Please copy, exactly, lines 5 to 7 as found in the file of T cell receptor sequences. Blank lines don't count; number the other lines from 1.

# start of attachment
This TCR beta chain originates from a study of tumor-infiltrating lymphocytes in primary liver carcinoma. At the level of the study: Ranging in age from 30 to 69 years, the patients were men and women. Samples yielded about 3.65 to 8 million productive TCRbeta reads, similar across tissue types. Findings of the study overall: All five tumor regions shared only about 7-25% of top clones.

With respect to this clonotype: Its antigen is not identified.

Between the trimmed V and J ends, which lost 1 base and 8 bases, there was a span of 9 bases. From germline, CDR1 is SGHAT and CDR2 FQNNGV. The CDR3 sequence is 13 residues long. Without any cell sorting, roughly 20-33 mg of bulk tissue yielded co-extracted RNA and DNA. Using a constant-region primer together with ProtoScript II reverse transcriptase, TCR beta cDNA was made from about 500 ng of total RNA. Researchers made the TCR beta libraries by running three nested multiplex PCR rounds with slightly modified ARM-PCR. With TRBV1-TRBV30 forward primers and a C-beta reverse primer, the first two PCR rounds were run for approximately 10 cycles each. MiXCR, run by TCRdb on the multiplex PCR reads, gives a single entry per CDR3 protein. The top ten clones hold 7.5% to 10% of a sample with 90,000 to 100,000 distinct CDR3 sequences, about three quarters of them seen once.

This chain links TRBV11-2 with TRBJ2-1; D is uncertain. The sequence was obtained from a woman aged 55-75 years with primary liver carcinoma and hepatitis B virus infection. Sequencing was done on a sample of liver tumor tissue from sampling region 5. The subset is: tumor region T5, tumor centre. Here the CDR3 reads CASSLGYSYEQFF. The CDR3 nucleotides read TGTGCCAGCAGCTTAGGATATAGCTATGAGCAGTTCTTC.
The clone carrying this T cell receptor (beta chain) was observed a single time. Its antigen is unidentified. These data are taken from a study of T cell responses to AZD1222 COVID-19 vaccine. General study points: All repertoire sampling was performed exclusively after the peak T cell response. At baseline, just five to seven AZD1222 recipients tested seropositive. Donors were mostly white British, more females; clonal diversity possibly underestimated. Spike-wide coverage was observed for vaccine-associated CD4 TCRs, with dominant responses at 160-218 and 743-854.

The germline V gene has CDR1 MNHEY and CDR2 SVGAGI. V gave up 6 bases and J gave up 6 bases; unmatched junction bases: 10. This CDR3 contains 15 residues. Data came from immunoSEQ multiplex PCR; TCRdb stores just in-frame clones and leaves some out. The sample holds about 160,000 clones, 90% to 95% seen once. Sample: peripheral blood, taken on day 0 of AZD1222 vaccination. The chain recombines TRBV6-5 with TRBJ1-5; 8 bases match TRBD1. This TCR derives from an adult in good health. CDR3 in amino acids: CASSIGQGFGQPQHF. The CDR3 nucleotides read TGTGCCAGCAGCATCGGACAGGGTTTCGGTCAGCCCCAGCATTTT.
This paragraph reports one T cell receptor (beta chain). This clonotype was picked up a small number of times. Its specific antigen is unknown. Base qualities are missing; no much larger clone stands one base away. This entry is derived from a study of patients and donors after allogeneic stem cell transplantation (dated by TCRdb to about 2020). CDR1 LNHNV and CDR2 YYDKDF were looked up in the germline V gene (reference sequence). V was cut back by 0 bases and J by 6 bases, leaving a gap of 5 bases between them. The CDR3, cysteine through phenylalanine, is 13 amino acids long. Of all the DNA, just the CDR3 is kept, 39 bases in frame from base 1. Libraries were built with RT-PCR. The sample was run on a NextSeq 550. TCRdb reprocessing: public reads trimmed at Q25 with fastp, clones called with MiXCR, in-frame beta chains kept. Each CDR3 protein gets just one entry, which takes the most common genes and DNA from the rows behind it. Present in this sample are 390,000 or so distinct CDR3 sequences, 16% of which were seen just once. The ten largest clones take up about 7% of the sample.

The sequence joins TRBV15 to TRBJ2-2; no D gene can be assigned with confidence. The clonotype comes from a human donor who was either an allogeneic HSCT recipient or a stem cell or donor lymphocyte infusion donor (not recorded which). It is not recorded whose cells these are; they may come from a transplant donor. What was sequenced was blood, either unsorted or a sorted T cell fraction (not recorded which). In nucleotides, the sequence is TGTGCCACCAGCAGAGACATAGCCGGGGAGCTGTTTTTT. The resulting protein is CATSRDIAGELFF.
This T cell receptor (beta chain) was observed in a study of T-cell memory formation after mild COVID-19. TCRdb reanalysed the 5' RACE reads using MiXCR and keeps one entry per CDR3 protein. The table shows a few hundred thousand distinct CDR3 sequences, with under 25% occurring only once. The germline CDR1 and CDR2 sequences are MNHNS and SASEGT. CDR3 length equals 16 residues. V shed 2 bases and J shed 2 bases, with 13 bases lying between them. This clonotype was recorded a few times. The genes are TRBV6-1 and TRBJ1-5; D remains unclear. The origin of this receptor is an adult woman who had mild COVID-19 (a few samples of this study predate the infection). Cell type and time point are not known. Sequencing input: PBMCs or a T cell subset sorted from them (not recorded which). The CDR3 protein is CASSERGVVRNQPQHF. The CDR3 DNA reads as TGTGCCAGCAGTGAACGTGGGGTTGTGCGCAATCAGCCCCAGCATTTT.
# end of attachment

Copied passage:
The clone carrying this T cell receptor (beta chain) was observed a single time. Its antigen is unidentified. These data are taken from a study of T cell responses to AZD1222 COVID-19 vaccine. General study points: All repertoire sampling was performed exclusively after the peak T cell response. At baseline, just five to seven AZD1222 recipients tested seropositive. Donors were mostly white British, more females; clonal diversity possibly underestimated. Spike-wide coverage was observed for vaccine-associated CD4 TCRs, with dominant responses at 160-218 and 743-854.

The germline V gene has CDR1 MNHEY and CDR2 SVGAGI. V gave up 6 bases and J gave up 6 bases; unmatched junction bases: 10. This CDR3 contains 15 residues. Data came from immunoSEQ multiplex PCR; TCRdb stores just in-frame clones and leaves some out. The sample holds about 160,000 clones, 90% to 95% seen once. Sample: peripheral blood, taken on day 0 of AZD1222 vaccination. The chain recombines TRBV6-5 with TRBJ1-5; 8 bases match TRBD1. This TCR derives from an adult in good health. CDR3 in amino acids: CASSIGQGFGQPQHF. The CDR3 nucleotides read TGTGCCAGCAGCATCGGACAGGGTTTCGGTCAGCCCCAGCATTTT.
This paragraph reports one T cell receptor (beta chain). This clonotype was picked up a small number of times. Its specific antigen is unknown. Base qualities are missing; no much larger clone stands one base away. This entry is derived from a study of patients and donors after allogeneic stem cell transplantation (dated by TCRdb to about 2020). CDR1 LNHNV and CDR2 YYDKDF were looked up in the germline V gene (reference sequence). V was cut back by 0 bases and J by 6 bases, leaving a gap of 5 bases between them. The CDR3, cysteine through phenylalanine, is 13 amino acids long. Of all the DNA, just the CDR3 is kept, 39 bases in frame from base 1. Libraries were built with RT-PCR. The sample was run on a NextSeq 550. TCRdb reprocessing: public reads trimmed at Q25 with fastp, clones called with MiXCR, in-frame beta chains kept. Each CDR3 protein gets just one entry, which takes the most common genes and DNA from the rows behind it. Present in this sample are 390,000 or so distinct CDR3 sequences, 16% of which were seen just once. The ten largest clones take up about 7% of the sample.